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Human behavior --- what is embedded and what is learned? Understanding how and why people act the way they do complements whatever major or career you pursue. A minor in anthropology allows you to harness the lessons of humankind's past to illuminate its future.
Coursework in anthropology complements many majors and provides critical thinking skills for any career that requires understanding human behavior and its motivations, including medicine, marketing, business, consulting and human resources.
A minor in anthropology rounds out the academic experience by focusing on the lessons and people that make human societies so interesting and challenging to understand, both in the past and in modern times.
A focus in biological anthropology is perfect for a premedical track where things like understanding why a specific disease exists is important while a focus in social anthropology yields understanding in how human groups actually function. Both provide a competitive advantage in the workforce as students learn how to problem-solve creatively and better understand themselves and others.
Many program faculty hold titles of national distinction and are recognized experts in topics such as material goods, death and human remains, identity, evolution, primates and more.
All students are required to meet general university admission requirements:
Find and apply for relevant scholarships.
ASU has many financial aid options. Almost everyone, regardless of income, can qualify for some form of financial aid. In fact, more than 70 percent of all ASU students receive some form of financial assistance every year.
The anthropology minor requires a minimum of 18 credit hours.
Required introductory courses: (choose two)
ASB 102 Culture in a Globalizing World, SB, G (3)
ASB 222 Buried Cities and Lost Tribes, SB, G, H (3) or ASB 223 Aztecs, Incas and Mayas, HU or SB, G, H (3)
ASM 104 Bones, Stones and Human Evolution, SB or SG (4)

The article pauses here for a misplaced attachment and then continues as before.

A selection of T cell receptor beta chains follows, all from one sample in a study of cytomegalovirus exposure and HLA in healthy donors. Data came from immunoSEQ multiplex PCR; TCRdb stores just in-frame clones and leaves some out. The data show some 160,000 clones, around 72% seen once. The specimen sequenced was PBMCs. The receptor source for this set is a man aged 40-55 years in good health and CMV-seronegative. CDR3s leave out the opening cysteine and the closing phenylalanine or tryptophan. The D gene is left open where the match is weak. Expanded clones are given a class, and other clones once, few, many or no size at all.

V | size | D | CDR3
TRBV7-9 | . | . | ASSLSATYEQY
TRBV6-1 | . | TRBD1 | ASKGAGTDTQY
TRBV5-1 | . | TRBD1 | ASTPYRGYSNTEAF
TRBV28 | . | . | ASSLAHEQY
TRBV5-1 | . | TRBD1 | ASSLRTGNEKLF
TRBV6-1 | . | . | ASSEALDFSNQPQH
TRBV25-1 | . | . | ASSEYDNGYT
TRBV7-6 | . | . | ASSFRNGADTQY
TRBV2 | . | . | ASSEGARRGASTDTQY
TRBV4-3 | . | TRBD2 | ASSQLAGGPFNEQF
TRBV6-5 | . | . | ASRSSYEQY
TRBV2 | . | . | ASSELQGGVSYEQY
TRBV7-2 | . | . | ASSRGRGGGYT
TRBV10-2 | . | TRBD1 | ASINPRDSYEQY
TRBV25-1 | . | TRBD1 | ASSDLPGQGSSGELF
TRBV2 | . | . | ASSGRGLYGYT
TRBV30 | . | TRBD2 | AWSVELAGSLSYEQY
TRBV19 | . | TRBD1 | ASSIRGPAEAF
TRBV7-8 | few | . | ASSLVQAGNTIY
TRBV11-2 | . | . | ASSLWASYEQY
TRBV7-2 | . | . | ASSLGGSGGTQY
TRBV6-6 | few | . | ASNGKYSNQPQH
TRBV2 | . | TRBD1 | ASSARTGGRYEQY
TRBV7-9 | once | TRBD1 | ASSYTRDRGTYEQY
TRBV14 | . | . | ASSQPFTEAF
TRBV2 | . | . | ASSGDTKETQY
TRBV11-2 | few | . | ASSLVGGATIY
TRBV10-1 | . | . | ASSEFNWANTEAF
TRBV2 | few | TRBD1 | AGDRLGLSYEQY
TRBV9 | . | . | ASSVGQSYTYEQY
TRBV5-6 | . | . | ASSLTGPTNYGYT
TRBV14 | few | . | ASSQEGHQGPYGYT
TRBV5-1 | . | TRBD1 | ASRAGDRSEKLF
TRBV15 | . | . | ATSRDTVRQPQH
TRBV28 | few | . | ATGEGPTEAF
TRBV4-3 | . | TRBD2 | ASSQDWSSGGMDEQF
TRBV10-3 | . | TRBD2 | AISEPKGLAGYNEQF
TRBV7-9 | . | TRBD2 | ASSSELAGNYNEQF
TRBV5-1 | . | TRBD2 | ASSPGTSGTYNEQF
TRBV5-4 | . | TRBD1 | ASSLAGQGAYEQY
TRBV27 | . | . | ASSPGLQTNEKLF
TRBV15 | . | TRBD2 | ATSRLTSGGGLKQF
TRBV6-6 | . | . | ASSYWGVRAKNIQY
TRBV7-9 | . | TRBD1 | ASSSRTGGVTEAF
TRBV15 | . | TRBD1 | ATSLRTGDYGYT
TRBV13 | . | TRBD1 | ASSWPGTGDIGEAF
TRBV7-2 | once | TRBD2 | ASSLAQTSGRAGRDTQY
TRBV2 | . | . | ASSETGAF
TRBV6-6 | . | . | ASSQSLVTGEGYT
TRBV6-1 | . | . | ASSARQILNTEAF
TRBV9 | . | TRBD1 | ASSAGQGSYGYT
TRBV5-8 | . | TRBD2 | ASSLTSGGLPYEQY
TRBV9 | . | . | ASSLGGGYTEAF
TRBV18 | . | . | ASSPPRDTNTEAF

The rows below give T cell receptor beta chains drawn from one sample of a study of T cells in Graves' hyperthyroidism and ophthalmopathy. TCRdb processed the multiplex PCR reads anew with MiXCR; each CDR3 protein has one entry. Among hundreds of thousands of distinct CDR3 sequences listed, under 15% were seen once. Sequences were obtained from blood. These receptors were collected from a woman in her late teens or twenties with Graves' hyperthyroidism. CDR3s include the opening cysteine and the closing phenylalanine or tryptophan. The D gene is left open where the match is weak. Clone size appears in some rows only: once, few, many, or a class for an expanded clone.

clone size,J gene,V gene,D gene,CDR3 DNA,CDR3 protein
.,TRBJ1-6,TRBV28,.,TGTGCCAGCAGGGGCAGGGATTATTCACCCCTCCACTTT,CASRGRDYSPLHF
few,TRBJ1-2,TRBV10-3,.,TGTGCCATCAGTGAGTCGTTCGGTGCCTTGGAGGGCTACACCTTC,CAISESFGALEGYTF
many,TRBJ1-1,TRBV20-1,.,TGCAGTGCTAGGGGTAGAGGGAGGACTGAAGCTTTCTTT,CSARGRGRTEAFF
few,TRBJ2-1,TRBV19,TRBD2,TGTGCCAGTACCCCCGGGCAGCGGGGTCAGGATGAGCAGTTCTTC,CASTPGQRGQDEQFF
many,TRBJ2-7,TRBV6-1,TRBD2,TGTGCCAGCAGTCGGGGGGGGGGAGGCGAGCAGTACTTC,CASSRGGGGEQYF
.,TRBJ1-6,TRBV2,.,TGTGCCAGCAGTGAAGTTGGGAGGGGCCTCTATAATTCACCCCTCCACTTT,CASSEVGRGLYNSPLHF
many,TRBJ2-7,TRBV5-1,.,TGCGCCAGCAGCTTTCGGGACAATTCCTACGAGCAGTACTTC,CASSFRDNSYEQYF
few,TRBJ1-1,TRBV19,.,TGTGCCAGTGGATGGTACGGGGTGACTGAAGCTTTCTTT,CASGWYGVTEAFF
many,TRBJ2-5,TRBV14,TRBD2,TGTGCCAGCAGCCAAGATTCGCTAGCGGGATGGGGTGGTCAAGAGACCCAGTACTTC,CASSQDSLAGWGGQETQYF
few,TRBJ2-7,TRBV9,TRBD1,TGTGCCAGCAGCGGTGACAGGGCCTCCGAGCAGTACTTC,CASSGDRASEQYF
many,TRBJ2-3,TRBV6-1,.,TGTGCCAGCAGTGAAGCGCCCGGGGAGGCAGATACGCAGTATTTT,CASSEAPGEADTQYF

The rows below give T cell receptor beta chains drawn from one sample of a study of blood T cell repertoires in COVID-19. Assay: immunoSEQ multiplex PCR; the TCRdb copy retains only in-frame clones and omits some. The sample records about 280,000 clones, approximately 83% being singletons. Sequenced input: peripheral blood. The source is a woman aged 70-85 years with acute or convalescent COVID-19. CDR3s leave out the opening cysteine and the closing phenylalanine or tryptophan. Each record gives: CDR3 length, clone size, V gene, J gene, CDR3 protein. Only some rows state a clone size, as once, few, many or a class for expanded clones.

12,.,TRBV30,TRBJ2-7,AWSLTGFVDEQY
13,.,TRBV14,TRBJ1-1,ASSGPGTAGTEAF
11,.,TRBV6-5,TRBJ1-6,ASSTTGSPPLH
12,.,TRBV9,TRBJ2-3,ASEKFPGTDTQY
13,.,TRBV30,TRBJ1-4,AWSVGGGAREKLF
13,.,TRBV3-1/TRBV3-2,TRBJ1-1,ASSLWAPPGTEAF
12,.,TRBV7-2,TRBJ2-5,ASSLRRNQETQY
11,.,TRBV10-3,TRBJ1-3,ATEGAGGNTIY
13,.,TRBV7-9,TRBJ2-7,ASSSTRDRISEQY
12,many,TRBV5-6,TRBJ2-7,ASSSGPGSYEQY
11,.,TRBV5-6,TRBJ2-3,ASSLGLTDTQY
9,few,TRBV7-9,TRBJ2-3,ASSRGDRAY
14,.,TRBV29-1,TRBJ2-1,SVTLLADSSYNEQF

However, the particular introductory courses selected may limit the anthropology courses available in the upper division.
Twelve credit hours must be upper-division and represent at least two of the three subfields of anthropology.
The three subfields are:
The courses chosen to represent two of the three subfields must be drawn from the distribution requirements of those two subfields. A listing of courses by subfield can be found at https://shesc.asu.edu/content/scheduling-courses-curricula.
A minimum grade of "C" (2.00 on a 4.00 scale) is required for all courses taken for the minor in anthropology.
Depending upon a student's undergraduate program of study, prerequisite courses may be needed in order to complete the requirements of this minor.
GPA Requirement: None
Incompatible Majors: BA in anthropology; BS in anthropology
Other Enrollment Requirements: None
Current ASU undergraduate students may pursue a minor and have it recognized on their ASU transcript at graduation. Students interested in pursuing a minor should consult their academic advisor to declare the minor and to ensure that an appropriate set of courses is taken. Minor requirements appear on the degree audit once the minor is added. Certain major and minor combinations may be deemed inappropriate by the college or department of either the major program or the minor. Courses taken for the minor may not count toward both the major and the minor. Students should contact their academic advisor for more information.